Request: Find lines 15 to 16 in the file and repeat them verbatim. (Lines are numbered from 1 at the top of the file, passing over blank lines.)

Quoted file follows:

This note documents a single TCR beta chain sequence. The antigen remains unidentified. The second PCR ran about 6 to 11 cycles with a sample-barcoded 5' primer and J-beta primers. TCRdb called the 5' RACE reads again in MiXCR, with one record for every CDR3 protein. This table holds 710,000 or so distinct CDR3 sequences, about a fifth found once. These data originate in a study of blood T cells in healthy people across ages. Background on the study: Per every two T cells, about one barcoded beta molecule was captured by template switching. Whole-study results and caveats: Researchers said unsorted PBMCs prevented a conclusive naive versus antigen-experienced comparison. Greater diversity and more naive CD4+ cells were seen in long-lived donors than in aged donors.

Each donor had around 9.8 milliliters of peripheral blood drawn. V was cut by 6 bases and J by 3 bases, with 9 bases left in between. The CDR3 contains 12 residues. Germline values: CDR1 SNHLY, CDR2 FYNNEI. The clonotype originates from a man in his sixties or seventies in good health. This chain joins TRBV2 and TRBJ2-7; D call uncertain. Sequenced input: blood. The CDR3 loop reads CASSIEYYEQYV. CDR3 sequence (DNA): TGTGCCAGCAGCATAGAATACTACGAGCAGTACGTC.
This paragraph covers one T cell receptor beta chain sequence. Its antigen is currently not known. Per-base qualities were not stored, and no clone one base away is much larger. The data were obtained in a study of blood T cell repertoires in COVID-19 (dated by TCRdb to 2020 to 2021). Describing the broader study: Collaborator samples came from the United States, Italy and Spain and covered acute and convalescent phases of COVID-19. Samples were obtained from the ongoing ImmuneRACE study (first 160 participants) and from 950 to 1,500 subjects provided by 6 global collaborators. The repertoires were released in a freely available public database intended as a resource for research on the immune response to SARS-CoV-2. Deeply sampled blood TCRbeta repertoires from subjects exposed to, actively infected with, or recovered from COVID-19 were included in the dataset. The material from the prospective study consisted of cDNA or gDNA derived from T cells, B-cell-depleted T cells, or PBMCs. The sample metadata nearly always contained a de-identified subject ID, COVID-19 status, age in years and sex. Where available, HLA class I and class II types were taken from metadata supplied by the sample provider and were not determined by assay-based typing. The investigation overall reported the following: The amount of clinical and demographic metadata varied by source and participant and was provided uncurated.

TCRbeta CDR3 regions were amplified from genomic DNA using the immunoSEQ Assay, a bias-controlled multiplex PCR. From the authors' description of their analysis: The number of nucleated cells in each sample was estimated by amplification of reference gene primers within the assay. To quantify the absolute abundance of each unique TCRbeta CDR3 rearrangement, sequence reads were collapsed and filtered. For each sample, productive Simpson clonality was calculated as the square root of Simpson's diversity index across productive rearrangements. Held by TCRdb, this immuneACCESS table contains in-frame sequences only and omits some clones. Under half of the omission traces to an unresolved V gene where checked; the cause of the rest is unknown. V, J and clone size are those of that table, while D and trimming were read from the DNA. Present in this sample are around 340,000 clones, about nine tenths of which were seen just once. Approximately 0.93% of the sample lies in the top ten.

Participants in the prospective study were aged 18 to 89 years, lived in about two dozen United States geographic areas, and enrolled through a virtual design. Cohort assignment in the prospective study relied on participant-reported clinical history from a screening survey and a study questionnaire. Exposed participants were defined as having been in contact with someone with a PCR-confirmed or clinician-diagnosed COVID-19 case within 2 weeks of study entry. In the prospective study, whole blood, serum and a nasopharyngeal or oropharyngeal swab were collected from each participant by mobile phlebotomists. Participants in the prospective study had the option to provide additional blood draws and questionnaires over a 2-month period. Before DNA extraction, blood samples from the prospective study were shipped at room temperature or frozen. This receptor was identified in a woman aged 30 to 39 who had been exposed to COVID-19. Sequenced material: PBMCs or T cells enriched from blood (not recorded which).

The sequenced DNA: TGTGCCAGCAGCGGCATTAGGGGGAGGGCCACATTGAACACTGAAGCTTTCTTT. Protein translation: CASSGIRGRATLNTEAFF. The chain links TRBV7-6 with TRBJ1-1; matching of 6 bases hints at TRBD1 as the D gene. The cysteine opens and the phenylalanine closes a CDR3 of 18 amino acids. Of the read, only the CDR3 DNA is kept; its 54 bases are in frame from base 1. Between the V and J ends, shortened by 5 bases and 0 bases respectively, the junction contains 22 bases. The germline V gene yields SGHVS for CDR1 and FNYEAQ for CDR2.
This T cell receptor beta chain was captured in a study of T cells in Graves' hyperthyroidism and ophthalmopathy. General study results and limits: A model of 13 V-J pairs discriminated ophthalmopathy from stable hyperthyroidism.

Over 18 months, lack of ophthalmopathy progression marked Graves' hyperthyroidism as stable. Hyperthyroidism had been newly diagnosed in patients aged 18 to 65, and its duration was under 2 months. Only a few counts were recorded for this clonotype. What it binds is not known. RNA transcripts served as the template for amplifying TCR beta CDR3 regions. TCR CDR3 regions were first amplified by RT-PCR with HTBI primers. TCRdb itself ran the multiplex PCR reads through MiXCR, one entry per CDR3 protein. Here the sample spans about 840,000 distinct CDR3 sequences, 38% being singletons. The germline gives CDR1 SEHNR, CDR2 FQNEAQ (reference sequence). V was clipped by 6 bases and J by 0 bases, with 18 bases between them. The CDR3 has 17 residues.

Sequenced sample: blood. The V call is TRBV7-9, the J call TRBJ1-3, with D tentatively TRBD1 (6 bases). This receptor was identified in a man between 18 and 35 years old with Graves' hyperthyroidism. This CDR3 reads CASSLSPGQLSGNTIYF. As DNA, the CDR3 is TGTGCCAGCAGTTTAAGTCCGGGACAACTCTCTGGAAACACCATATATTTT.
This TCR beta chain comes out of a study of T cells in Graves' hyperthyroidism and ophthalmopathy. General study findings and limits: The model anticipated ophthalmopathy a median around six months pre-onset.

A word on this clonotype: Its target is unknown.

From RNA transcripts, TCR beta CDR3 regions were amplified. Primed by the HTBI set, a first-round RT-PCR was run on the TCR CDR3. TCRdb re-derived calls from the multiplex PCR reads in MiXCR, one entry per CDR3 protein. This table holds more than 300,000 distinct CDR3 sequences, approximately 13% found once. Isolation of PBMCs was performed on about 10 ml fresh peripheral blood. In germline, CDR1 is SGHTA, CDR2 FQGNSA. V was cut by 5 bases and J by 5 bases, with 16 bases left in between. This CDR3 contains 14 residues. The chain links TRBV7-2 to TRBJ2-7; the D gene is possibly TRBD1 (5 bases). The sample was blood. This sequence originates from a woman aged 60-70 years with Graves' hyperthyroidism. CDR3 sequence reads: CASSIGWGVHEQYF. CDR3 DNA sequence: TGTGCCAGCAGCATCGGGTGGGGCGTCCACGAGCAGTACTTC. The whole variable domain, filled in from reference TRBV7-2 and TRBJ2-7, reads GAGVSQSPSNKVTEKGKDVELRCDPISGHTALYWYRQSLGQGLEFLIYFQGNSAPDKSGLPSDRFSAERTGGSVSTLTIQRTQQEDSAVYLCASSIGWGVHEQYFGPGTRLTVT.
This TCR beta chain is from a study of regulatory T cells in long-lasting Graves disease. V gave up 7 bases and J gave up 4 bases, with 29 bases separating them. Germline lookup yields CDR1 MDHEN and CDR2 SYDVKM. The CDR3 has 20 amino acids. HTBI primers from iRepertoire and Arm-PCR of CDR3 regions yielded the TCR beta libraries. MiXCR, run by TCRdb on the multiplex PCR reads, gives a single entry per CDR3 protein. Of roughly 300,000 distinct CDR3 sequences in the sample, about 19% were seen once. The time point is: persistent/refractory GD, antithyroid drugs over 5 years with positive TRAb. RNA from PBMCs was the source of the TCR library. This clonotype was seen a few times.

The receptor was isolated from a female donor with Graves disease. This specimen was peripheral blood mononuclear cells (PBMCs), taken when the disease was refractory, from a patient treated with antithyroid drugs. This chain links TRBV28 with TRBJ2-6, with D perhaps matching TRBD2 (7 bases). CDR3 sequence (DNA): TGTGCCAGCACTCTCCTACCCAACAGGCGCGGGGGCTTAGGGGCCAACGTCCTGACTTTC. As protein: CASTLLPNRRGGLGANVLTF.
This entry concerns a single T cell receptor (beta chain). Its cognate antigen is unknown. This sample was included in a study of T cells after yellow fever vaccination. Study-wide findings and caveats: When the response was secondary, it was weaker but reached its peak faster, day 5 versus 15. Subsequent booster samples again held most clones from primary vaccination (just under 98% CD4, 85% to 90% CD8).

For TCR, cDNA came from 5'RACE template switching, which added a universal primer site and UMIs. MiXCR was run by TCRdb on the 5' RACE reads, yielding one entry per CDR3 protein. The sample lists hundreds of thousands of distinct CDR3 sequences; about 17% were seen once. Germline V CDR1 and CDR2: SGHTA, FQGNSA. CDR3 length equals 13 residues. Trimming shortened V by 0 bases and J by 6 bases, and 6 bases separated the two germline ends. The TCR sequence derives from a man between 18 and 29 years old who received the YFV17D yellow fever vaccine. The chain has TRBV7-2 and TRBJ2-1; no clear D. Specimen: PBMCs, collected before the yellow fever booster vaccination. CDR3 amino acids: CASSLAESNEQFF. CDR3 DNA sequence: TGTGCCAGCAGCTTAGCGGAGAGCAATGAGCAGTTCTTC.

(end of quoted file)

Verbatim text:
This entry concerns a single T cell receptor (beta chain). Its cognate antigen is unknown. This sample was included in a study of T cells after yellow fever vaccination. Study-wide findings and caveats: When the response was secondary, it was weaker but reached its peak faster, day 5 versus 15. Subsequent booster samples again held most clones from primary vaccination (just under 98% CD4, 85% to 90% CD8).

For TCR, cDNA came from 5'RACE template switching, which added a universal primer site and UMIs. MiXCR was run by TCRdb on the 5' RACE reads, yielding one entry per CDR3 protein. The sample lists hundreds of thousands of distinct CDR3 sequences; about 17% were seen once. Germline V CDR1 and CDR2: SGHTA, FQGNSA. CDR3 length equals 13 residues. Trimming shortened V by 0 bases and J by 6 bases, and 6 bases separated the two germline ends. The TCR sequence derives from a man between 18 and 29 years old who received the YFV17D yellow fever vaccine. The chain has TRBV7-2 and TRBJ2-1; no clear D. Specimen: PBMCs, collected before the yellow fever booster vaccination. CDR3 amino acids: CASSLAESNEQFF. CDR3 DNA sequence: TGTGCCAGCAGCTTAGCGGAGAGCAATGAGCAGTTCTTC.